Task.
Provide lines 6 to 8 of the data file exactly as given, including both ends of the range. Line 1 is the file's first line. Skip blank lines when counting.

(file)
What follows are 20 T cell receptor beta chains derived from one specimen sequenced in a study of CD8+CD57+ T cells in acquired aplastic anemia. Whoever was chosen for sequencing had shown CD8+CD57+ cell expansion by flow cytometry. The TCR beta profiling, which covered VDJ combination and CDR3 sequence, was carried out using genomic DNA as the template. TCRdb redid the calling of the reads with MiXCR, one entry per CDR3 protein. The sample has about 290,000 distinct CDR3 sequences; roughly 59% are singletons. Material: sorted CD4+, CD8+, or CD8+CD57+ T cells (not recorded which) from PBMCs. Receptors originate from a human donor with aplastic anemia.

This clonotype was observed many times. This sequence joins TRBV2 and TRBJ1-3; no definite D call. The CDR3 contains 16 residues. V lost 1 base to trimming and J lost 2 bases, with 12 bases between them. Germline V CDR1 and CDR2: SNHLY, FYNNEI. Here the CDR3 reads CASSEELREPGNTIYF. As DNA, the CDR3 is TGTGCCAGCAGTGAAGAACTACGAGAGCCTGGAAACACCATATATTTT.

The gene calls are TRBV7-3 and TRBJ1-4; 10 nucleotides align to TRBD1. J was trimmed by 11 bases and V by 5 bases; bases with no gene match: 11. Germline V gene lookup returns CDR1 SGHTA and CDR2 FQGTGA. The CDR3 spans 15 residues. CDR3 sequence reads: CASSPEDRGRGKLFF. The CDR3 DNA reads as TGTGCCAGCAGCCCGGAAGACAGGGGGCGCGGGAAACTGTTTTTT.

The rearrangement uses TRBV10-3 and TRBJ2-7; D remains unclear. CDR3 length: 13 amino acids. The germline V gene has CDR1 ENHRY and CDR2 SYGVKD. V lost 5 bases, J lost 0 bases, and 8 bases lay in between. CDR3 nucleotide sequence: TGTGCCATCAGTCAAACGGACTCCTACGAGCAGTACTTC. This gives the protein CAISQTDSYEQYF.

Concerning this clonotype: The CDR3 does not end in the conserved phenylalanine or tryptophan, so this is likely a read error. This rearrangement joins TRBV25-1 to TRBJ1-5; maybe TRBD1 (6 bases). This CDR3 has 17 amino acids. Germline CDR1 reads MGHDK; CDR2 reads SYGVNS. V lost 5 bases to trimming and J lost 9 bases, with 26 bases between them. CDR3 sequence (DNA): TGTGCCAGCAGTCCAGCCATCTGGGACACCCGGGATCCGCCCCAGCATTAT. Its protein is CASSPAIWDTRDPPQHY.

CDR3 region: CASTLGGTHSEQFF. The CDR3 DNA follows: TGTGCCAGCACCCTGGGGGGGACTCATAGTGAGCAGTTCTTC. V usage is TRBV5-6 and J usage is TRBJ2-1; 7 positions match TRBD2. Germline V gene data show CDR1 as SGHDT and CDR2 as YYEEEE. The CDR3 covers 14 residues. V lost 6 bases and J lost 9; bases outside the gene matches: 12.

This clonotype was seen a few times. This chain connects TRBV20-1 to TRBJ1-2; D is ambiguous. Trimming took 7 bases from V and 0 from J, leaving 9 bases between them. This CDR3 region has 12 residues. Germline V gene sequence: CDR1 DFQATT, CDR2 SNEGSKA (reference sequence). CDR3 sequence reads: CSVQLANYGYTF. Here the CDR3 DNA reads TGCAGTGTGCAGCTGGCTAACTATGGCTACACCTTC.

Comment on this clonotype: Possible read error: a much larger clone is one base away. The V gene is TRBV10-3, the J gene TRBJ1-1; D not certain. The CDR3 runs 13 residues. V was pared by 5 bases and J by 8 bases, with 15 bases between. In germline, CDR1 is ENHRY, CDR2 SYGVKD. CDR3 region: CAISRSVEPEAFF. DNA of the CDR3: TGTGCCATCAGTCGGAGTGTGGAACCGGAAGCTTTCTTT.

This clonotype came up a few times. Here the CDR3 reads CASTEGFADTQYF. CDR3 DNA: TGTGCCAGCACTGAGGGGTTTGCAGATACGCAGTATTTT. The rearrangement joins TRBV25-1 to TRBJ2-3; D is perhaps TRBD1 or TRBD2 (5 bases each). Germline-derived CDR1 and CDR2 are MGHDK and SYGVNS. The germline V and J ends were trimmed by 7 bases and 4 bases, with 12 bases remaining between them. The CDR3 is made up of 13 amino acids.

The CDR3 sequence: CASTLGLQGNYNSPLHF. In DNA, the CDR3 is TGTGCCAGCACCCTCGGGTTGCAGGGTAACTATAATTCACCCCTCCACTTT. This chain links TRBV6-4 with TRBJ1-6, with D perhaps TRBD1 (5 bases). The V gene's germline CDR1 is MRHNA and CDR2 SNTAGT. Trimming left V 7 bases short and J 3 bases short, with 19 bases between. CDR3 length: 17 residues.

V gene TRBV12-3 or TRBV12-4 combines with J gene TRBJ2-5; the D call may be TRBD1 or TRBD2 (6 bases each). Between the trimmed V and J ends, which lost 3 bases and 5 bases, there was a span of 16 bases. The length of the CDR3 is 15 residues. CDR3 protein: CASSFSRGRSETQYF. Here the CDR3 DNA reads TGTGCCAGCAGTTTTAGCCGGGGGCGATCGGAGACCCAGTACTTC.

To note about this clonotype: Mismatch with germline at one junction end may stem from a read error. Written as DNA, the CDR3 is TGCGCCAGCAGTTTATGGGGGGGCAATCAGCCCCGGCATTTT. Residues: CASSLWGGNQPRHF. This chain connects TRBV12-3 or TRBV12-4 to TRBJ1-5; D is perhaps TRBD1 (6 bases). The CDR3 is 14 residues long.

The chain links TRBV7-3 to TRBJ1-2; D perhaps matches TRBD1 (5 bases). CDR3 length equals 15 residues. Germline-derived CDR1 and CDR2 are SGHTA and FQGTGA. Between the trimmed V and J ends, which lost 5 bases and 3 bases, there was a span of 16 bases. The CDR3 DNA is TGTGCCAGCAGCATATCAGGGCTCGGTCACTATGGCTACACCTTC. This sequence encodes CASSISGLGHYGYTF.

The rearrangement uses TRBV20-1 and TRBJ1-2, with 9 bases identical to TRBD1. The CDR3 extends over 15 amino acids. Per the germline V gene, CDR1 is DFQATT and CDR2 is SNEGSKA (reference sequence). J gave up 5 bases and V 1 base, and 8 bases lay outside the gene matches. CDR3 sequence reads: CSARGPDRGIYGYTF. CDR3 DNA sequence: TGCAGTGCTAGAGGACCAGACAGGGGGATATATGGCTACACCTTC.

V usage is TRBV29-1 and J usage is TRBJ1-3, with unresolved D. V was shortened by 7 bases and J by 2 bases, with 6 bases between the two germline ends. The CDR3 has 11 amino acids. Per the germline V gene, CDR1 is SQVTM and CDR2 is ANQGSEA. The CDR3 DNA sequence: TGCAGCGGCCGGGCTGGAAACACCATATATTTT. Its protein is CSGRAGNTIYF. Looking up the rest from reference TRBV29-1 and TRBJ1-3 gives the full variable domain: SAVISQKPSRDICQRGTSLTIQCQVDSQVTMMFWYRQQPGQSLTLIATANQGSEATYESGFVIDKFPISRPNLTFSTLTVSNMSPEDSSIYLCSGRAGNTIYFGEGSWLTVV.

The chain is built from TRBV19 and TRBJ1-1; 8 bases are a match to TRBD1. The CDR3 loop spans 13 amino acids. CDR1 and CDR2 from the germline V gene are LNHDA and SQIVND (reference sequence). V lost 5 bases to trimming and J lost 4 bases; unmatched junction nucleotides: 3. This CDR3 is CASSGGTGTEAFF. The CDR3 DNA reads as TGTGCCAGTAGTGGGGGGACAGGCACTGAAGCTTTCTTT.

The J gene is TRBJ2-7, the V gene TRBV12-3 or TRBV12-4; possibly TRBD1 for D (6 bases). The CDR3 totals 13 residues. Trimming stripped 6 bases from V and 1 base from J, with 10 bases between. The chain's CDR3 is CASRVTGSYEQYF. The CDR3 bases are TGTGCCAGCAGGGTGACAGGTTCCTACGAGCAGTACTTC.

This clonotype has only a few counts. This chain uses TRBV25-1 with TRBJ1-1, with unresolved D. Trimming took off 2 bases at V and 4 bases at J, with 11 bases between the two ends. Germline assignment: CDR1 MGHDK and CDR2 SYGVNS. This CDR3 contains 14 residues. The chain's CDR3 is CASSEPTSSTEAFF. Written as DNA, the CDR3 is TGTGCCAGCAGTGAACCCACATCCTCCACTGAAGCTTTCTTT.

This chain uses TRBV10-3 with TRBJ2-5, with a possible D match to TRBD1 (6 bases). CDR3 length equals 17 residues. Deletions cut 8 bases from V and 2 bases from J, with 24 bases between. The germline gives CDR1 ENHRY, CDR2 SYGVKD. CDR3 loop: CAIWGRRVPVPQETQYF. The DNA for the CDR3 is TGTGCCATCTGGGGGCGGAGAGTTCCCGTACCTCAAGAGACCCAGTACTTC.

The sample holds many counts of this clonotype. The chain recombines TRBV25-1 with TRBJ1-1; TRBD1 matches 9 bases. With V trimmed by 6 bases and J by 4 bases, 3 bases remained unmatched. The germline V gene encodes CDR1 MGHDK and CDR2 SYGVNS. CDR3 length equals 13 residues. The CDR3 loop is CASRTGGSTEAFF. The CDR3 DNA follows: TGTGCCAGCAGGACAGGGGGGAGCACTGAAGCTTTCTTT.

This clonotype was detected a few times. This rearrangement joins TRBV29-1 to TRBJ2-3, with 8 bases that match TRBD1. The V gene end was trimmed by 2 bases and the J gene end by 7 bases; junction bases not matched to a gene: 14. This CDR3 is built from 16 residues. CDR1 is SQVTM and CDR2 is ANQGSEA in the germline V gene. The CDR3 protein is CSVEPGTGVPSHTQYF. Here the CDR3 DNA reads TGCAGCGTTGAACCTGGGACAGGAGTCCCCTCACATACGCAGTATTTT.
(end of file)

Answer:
CDR3 region: CASTLGGTHSEQFF. The CDR3 DNA follows: TGTGCCAGCACCCTGGGGGGGACTCATAGTGAGCAGTTCTTC. V usage is TRBV5-6 and J usage is TRBJ2-1; 7 positions match TRBD2. Germline V gene data show CDR1 as SGHDT and CDR2 as YYEEEE. The CDR3 covers 14 residues. V lost 6 bases and J lost 9; bases outside the gene matches: 12.

This clonotype was seen a few times. This chain connects TRBV20-1 to TRBJ1-2; D is ambiguous. Trimming took 7 bases from V and 0 from J, leaving 9 bases between them. This CDR3 region has 12 residues. Germline V gene sequence: CDR1 DFQATT, CDR2 SNEGSKA (reference sequence). CDR3 sequence reads: CSVQLANYGYTF. Here the CDR3 DNA reads TGCAGTGTGCAGCTGGCTAACTATGGCTACACCTTC.

Comment on this clonotype: Possible read error: a much larger clone is one base away. The V gene is TRBV10-3, the J gene TRBJ1-1; D not certain. The CDR3 runs 13 residues. V was pared by 5 bases and J by 8 bases, with 15 bases between. In germline, CDR1 is ENHRY, CDR2 SYGVKD. CDR3 region: CAISRSVEPEAFF. DNA of the CDR3: TGTGCCATCAGTCGGAGTGTGGAACCGGAAGCTTTCTTT.